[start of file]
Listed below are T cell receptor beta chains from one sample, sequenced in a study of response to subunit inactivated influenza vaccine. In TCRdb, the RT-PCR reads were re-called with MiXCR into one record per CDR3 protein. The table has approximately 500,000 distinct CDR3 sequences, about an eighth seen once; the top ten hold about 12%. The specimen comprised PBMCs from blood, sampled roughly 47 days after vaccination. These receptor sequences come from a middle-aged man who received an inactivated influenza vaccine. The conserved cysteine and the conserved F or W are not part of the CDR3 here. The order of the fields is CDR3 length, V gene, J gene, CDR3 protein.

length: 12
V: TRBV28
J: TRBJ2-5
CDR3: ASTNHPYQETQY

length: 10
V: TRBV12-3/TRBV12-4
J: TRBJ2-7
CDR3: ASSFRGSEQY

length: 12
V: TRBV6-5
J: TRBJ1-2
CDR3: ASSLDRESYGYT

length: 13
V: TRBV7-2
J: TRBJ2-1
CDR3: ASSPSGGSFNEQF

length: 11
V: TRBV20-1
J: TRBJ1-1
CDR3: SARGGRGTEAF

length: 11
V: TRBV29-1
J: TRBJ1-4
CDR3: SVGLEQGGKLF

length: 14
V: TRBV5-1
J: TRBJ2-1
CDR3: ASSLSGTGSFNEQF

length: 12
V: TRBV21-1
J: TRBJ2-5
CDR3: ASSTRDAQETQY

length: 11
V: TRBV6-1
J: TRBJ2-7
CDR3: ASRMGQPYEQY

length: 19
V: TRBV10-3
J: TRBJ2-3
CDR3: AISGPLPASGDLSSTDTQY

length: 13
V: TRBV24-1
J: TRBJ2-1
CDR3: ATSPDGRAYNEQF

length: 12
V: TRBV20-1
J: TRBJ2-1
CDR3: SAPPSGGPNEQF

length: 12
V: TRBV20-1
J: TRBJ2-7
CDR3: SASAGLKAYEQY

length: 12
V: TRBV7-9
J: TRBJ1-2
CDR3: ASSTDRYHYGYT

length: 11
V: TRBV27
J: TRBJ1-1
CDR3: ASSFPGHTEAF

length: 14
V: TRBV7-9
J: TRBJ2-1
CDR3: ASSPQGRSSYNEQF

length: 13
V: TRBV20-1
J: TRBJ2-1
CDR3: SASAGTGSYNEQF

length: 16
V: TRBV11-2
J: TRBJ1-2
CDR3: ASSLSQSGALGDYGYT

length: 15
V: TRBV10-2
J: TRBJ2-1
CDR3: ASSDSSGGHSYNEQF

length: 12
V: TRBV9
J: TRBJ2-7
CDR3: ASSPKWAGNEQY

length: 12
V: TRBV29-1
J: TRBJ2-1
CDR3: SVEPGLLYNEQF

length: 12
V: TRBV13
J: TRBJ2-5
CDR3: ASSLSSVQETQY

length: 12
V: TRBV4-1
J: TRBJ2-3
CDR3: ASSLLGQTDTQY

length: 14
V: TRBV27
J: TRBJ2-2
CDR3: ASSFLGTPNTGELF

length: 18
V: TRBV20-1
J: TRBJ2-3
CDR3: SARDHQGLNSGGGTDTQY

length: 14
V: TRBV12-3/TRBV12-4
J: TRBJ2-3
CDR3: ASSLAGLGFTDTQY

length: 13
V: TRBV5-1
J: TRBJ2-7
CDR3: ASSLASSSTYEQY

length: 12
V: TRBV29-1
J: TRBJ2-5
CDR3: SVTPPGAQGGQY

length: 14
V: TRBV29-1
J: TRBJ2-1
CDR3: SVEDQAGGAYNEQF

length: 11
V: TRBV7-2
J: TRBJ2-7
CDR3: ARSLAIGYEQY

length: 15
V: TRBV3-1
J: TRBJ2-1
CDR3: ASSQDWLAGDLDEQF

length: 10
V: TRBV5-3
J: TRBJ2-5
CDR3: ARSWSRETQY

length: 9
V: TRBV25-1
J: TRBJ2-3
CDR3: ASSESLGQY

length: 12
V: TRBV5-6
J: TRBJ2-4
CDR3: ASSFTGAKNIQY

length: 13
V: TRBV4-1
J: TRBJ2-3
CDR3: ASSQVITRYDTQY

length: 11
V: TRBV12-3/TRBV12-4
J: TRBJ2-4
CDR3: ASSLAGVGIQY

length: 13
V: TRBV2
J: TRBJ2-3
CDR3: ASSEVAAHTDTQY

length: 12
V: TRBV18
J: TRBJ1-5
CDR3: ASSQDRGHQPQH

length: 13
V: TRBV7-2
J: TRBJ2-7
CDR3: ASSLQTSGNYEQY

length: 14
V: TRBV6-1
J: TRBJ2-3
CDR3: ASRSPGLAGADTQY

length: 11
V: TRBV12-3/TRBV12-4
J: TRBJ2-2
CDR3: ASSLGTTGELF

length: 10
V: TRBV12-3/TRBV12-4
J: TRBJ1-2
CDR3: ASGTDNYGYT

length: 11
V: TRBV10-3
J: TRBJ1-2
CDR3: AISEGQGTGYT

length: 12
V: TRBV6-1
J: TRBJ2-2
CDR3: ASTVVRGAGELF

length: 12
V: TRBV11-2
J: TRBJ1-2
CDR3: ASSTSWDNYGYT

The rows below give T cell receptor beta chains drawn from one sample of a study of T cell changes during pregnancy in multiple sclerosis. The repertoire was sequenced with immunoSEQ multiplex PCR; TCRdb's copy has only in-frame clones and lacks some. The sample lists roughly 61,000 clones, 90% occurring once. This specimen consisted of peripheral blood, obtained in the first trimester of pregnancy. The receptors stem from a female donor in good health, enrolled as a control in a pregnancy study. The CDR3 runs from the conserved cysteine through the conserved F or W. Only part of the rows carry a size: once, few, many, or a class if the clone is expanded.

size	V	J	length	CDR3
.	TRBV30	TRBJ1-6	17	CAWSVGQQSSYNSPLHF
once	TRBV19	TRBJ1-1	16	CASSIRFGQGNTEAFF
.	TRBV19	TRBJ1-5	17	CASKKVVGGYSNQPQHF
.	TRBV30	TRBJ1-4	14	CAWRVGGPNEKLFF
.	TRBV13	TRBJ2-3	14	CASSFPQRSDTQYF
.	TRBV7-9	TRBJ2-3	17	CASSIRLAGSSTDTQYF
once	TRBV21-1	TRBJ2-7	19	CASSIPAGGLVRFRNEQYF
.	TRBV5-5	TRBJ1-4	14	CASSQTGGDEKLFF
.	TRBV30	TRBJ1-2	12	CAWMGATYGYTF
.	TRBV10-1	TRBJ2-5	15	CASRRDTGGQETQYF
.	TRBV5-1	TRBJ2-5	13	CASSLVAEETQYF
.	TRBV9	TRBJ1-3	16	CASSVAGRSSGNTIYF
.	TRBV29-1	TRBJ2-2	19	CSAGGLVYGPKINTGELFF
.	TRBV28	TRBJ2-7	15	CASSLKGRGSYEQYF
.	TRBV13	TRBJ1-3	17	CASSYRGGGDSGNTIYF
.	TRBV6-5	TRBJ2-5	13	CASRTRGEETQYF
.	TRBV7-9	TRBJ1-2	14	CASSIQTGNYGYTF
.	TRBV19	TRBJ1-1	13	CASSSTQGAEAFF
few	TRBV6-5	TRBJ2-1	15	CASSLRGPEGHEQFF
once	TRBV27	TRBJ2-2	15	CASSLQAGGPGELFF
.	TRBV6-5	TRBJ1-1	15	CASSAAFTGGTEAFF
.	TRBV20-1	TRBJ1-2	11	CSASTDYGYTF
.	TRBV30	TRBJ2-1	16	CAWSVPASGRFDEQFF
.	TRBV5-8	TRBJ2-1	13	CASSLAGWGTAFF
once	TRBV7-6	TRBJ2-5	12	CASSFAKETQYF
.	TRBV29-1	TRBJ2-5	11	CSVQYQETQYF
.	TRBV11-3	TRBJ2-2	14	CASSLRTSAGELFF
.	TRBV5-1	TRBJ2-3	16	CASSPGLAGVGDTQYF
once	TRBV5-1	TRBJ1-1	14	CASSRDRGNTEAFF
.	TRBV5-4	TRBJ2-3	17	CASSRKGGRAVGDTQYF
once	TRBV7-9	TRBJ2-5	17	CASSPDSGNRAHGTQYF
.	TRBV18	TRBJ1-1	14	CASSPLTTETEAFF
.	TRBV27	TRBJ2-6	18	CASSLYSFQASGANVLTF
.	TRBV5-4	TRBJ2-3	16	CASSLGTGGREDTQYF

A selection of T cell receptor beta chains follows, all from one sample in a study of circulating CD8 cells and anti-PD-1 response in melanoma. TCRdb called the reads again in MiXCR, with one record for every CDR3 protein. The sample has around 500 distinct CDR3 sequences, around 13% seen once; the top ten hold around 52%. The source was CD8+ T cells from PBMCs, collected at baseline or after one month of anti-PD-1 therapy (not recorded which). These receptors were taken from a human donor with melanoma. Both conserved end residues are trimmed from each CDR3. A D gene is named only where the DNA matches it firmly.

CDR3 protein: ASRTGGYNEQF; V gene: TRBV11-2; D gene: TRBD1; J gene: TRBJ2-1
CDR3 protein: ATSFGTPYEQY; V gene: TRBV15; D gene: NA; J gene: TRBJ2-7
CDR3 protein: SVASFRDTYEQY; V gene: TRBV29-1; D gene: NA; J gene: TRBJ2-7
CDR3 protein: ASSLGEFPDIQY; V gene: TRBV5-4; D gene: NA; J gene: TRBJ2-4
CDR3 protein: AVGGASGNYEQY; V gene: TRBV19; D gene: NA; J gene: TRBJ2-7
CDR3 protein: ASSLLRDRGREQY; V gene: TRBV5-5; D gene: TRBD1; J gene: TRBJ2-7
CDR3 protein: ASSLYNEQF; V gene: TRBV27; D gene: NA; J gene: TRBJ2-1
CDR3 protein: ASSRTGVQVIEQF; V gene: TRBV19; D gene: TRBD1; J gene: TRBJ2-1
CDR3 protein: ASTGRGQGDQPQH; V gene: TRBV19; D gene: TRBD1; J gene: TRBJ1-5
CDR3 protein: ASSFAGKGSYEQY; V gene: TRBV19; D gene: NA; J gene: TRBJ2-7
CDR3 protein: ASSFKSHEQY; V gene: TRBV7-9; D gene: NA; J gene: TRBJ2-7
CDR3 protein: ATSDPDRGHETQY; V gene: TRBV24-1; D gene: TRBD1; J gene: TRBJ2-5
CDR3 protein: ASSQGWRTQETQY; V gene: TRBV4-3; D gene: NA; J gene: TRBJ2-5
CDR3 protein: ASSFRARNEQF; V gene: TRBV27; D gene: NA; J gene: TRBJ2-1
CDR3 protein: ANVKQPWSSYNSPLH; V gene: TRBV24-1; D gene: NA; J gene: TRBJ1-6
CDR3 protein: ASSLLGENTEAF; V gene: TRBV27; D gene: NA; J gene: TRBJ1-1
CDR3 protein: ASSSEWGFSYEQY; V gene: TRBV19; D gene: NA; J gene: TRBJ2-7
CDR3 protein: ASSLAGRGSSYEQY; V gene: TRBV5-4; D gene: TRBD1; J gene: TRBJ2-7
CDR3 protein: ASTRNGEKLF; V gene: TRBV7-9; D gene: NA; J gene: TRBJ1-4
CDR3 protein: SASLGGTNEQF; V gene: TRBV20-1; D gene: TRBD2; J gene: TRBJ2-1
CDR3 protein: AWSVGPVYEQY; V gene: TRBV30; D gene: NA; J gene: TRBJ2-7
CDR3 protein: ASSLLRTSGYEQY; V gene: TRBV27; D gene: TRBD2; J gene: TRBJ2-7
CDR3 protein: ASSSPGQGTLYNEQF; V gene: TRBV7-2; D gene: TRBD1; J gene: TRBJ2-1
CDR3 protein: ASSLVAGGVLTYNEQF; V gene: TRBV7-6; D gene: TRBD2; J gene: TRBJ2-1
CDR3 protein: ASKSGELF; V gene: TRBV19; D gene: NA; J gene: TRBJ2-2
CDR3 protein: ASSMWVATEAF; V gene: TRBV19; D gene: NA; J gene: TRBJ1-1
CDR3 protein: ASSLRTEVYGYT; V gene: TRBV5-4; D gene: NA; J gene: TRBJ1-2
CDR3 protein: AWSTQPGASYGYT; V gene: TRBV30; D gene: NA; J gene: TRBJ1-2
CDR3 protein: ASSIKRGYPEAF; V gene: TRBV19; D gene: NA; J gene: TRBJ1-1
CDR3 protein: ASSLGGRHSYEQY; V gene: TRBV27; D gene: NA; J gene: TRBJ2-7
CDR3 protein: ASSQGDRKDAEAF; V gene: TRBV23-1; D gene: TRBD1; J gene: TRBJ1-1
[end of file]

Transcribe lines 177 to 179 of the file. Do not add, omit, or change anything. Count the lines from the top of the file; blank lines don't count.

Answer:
CDR3: ASTVVRGAGELF

length: 12
V: TRBV11-2